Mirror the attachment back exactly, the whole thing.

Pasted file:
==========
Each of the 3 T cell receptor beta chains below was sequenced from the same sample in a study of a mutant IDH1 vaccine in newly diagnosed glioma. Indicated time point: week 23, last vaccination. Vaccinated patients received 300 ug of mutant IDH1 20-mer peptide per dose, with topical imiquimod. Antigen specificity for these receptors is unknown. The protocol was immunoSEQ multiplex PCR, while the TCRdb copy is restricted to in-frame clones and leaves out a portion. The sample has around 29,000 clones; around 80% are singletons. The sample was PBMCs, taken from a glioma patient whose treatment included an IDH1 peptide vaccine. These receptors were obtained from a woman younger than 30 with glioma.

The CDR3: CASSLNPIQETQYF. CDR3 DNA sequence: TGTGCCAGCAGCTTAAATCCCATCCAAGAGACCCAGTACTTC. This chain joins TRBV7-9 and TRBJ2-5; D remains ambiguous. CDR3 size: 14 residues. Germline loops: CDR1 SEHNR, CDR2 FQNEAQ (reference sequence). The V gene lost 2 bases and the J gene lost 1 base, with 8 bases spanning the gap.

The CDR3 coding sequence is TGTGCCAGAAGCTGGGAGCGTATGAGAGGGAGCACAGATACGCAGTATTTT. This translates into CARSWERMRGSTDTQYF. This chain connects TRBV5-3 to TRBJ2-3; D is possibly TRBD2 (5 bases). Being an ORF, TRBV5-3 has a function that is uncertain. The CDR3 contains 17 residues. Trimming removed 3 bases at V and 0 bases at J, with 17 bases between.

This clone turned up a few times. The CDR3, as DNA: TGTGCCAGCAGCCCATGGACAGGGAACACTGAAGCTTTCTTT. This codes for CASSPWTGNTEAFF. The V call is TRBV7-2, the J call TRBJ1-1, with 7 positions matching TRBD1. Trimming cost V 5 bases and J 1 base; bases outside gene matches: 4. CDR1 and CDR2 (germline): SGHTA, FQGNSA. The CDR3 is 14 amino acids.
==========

Each of the 3 T cell receptor beta chains below was sequenced from the same sample in a study of a mutant IDH1 vaccine in newly diagnosed glioma. Indicated time point: week 23, last vaccination. Vaccinated patients received 300 ug of mutant IDH1 20-mer peptide per dose, with topical imiquimod. Antigen specificity for these receptors is unknown. The protocol was immunoSEQ multiplex PCR, while the TCRdb copy is restricted to in-frame clones and leaves out a portion. The sample has around 29,000 clones; around 80% are singletons. The sample was PBMCs, taken from a glioma patient whose treatment included an IDH1 peptide vaccine. These receptors were obtained from a woman younger than 30 with glioma.

The CDR3: CASSLNPIQETQYF. CDR3 DNA sequence: TGTGCCAGCAGCTTAAATCCCATCCAAGAGACCCAGTACTTC. This chain joins TRBV7-9 and TRBJ2-5; D remains ambiguous. CDR3 size: 14 residues. Germline loops: CDR1 SEHNR, CDR2 FQNEAQ (reference sequence). The V gene lost 2 bases and the J gene lost 1 base, with 8 bases spanning the gap.

The CDR3 coding sequence is TGTGCCAGAAGCTGGGAGCGTATGAGAGGGAGCACAGATACGCAGTATTTT. This translates into CARSWERMRGSTDTQYF. This chain connects TRBV5-3 to TRBJ2-3; D is possibly TRBD2 (5 bases). Being an ORF, TRBV5-3 has a function that is uncertain. The CDR3 contains 17 residues. Trimming removed 3 bases at V and 0 bases at J, with 17 bases between.

This clone turned up a few times. The CDR3, as DNA: TGTGCCAGCAGCCCATGGACAGGGAACACTGAAGCTTTCTTT. This codes for CASSPWTGNTEAFF. The V call is TRBV7-2, the J call TRBJ1-1, with 7 positions matching TRBD1. Trimming cost V 5 bases and J 1 base; bases outside gene matches: 4. CDR1 and CDR2 (germline): SGHTA, FQGNSA. The CDR3 is 14 amino acids.